On the south side, "when this wall collapses, it is a certainty that debris will ... be projected in to the neighbouring property".
A second engineer reviewed that report.
It found the tall, slender walls had "very low strength" with "extensive cracking", that heavy slate tiles were coming off the high, steep roof, and that a roof truss keystone had failed.
"This lack of support coupled with the lateral load from the other sagging roof trusses ... greatly increases the risk of collapse onto the neighbouring property," Calibre Consulting engineer Eric Simeone wrote.
It could collapse under simple gravity load, he told RNZ, "though I suspect it would need a little more help than that".
Structural calculations to narrow all that down had not been done, Mr Simeone said.
Mr Frost and Mr Simeone said a house next door, which is split into three flats, was most at risk, being just four metres from the hall's south wall.
A woman who moved in a couple of weeks ago two houses down and used the footpath four metres from the hall regularly, was unaware of the risk when RNZ visited.
"The council or the church should inform the people, give them warning," she said.
The hall does have a dangerous building notice stuck on its door that been there for almost six years.
That notice "remains an appropriate response to this building", council director of regulatory services Penny Pirrit wrote to the church last week.
No work had been done on the hall in those six years, except to put up a safety cordon, Margaret Galt said.
Mr Frost and Mr Simeone said the hurricane fencing around the hall was useless for stopping any debris in a collapse.
"We can't take the risk with anyone's safety so it's very urgent," Mr Frost said.
That risk could be mitigated by using temporary struts to prop up the hall, he said.
His October report called for an immediate cordon at least 15m on each side of the hall, which would extend well into the road, in the interim.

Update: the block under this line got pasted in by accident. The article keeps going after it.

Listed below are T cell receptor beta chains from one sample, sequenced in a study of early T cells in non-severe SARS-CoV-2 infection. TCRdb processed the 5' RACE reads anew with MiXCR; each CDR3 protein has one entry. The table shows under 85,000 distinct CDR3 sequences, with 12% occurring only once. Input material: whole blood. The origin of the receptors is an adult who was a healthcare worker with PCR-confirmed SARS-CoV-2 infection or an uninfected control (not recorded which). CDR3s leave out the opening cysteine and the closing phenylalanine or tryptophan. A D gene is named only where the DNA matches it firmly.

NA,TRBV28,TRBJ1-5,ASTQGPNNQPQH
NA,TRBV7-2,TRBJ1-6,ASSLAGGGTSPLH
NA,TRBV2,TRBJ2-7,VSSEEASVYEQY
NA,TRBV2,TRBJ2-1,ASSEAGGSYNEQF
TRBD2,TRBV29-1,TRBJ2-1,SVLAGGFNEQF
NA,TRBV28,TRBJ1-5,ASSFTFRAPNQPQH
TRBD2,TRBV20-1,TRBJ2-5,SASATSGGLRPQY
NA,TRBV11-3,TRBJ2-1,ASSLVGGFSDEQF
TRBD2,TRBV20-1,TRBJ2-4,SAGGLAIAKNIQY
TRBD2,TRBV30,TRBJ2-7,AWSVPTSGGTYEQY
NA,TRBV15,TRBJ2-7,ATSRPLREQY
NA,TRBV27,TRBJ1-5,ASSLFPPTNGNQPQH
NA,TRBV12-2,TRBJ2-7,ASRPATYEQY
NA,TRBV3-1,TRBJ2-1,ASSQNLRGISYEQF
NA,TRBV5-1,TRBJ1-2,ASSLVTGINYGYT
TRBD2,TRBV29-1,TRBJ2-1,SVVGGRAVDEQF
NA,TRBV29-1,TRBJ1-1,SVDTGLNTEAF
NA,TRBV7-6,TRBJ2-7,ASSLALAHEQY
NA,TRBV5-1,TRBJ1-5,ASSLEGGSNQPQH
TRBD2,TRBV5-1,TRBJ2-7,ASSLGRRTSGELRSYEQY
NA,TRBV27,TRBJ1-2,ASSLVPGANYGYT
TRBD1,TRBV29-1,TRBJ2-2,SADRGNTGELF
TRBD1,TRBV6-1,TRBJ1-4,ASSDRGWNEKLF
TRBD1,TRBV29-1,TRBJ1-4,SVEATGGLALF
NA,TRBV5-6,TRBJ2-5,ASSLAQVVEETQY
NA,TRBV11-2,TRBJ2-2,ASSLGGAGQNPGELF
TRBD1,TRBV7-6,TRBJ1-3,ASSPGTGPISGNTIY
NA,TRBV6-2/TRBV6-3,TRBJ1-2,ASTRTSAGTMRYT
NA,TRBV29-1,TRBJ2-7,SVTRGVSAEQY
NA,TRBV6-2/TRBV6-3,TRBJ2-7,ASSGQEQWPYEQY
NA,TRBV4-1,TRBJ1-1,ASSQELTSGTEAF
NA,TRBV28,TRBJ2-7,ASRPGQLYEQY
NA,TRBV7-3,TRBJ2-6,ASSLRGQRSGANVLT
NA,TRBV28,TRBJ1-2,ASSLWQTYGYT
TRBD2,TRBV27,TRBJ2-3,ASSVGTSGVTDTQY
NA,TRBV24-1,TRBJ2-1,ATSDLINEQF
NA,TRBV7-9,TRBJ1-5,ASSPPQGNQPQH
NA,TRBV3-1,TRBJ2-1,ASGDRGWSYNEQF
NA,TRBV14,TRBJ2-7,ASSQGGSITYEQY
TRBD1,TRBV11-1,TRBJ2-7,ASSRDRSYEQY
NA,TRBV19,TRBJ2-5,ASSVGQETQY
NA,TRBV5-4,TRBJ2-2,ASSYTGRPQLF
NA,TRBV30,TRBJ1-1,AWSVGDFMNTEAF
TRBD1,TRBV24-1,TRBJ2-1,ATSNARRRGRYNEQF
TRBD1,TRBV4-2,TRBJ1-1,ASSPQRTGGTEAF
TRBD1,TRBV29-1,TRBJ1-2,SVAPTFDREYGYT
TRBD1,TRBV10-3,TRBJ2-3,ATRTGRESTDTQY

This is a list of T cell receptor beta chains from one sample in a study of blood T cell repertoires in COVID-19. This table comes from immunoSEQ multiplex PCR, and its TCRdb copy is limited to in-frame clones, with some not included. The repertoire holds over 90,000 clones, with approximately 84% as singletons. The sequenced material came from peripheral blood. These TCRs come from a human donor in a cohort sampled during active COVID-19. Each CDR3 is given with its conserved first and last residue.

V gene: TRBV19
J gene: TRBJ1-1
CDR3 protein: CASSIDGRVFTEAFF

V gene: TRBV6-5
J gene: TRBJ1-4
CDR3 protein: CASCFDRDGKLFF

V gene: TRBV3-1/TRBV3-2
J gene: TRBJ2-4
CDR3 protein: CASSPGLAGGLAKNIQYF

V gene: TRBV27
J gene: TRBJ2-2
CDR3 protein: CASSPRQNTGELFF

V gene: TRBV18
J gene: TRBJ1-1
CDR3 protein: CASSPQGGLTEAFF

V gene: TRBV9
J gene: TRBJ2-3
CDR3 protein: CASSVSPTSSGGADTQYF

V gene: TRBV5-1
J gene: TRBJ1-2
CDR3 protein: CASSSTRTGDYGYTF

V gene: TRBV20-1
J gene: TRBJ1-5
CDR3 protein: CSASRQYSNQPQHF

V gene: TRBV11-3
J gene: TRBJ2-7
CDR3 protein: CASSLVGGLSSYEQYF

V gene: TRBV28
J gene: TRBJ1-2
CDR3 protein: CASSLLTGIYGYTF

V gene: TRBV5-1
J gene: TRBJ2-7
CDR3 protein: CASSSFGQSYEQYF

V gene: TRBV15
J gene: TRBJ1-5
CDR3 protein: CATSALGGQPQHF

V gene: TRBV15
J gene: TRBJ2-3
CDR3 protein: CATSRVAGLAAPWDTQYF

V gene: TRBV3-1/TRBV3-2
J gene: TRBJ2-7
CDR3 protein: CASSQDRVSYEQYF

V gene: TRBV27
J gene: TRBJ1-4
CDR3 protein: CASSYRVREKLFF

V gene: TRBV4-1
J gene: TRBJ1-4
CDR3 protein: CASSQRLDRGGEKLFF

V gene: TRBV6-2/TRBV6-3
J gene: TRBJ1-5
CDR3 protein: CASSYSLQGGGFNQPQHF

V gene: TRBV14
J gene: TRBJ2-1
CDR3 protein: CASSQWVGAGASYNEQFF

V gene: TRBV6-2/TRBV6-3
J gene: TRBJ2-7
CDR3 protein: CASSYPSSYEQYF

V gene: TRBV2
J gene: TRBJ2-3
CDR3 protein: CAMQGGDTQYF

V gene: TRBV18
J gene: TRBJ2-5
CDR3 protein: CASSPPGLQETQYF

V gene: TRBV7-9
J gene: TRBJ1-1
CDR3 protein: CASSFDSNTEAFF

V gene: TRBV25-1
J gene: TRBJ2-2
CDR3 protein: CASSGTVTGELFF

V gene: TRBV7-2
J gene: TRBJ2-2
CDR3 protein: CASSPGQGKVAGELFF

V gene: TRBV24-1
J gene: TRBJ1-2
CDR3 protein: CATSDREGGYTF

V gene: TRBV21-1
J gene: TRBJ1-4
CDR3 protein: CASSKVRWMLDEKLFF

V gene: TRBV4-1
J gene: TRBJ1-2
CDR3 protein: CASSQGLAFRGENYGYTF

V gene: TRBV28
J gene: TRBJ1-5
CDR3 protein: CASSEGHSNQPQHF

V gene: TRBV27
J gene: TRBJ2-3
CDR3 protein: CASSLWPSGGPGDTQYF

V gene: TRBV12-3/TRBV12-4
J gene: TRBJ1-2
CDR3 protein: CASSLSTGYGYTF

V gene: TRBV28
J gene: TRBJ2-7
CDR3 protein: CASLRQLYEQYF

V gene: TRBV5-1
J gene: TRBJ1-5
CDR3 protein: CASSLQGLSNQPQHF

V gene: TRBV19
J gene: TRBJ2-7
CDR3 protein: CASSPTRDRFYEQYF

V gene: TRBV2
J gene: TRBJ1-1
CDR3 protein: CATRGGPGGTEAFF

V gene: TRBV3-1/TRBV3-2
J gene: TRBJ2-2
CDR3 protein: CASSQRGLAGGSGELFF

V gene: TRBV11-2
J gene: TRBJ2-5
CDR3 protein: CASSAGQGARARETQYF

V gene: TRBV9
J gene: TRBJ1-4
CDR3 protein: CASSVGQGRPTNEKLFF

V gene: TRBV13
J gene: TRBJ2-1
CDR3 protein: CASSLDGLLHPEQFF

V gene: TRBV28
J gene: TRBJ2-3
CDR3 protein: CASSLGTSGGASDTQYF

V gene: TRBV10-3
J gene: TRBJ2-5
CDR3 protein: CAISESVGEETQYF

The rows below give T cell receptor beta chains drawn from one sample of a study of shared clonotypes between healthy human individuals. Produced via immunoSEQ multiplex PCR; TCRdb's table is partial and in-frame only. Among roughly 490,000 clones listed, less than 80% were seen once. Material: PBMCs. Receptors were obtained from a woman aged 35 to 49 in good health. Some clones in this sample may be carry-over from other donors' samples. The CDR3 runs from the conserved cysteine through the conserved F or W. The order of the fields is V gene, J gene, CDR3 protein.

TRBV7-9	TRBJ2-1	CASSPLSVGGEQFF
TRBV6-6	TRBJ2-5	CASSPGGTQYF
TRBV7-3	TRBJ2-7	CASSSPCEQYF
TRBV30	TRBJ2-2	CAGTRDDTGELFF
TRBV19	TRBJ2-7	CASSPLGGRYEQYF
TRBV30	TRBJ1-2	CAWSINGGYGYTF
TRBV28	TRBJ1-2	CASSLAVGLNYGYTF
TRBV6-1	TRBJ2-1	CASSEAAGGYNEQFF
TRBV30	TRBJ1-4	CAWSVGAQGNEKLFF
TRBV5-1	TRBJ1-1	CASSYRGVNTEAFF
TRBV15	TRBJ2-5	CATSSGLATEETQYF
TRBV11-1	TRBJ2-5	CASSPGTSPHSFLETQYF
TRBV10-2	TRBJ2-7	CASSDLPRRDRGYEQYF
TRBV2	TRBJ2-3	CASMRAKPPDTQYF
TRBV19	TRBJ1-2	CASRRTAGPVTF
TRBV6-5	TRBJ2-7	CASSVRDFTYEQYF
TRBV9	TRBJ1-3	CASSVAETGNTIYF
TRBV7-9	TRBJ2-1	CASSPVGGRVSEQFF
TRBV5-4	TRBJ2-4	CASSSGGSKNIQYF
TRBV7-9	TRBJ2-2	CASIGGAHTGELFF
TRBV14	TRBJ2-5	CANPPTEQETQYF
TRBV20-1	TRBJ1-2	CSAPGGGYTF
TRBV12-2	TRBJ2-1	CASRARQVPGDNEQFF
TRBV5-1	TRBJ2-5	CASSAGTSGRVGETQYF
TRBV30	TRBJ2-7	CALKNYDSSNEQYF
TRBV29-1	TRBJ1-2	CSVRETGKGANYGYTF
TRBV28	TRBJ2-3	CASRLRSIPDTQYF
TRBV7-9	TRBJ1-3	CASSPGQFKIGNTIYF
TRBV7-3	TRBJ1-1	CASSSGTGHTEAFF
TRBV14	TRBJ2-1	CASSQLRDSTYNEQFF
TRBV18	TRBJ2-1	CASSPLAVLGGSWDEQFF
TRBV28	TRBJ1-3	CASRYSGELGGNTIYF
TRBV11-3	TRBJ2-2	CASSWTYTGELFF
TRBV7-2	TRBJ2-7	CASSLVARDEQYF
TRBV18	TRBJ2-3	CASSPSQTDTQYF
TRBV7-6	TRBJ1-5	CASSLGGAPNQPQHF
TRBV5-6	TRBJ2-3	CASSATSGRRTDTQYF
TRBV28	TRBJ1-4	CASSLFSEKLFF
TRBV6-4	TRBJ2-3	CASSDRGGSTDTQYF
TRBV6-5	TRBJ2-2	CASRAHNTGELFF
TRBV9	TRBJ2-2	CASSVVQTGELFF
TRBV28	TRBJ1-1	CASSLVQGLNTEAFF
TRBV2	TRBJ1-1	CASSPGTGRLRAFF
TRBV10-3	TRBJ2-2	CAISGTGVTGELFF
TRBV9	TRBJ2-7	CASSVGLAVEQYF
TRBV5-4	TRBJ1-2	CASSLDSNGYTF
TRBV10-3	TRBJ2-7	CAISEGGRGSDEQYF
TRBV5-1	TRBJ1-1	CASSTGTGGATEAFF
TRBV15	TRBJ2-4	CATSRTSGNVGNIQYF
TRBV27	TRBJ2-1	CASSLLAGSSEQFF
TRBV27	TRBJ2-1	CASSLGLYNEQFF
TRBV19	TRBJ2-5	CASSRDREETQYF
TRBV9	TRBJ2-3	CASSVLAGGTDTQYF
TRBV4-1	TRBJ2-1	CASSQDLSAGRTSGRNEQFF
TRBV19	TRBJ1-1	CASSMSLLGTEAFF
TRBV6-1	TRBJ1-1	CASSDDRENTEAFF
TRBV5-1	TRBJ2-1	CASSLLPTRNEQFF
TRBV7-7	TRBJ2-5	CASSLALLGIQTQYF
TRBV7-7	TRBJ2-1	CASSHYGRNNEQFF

The wrangle over demolishing the hall is currently before the Enviroment Court after the council blocked it due to the buildin'gs category B heritage listing.
The church could not afford to fix and maintain the hall, Mr van Lier told the council.
"[We] strongly urge the Auckland Council to consider that the safety of life takes precedence over the historic value of a building," he wrote.
The church had not let the hall deteriorate to try to force the council's hand, Mrs Galt told RNZ.
April 2012 - Auckland Council puts a Dangerous Building notice on the Sunday School Hall
December 2014 - Church enters into a deal to sell the hall and church buildings with developer View West
February 2016 - No 8 Engineering, consulting for View West, rates hall under 5 percent of earthquake code
September 2017 - Council commissioners decline resource consent for View West to demolish the hall; developer appeals to the Enviroment Court (ongoing)
October 2017 - No 8 finds "marked deterioration" in hall and calls for an urgent cordon 15-20m out and propping
January 24, 2018 - Reviewing engineer Calibre Consulting concludes "the building in its current form is dangerous to the surrounding public"
Early February - Locals get an unsigned warning letter about the hall; media report the council saying the cordon round the hall is adequate
February 14 - Church asks Council to evacuate neighbours and close adjacent road and footpath
February 19 - Calibre summarises its and No 8's reports, saying risk of collapse has greatly increased
February 28 - Council replies to Church that it will get another engineering assessment, but its advice is there is no imminent risk of collapse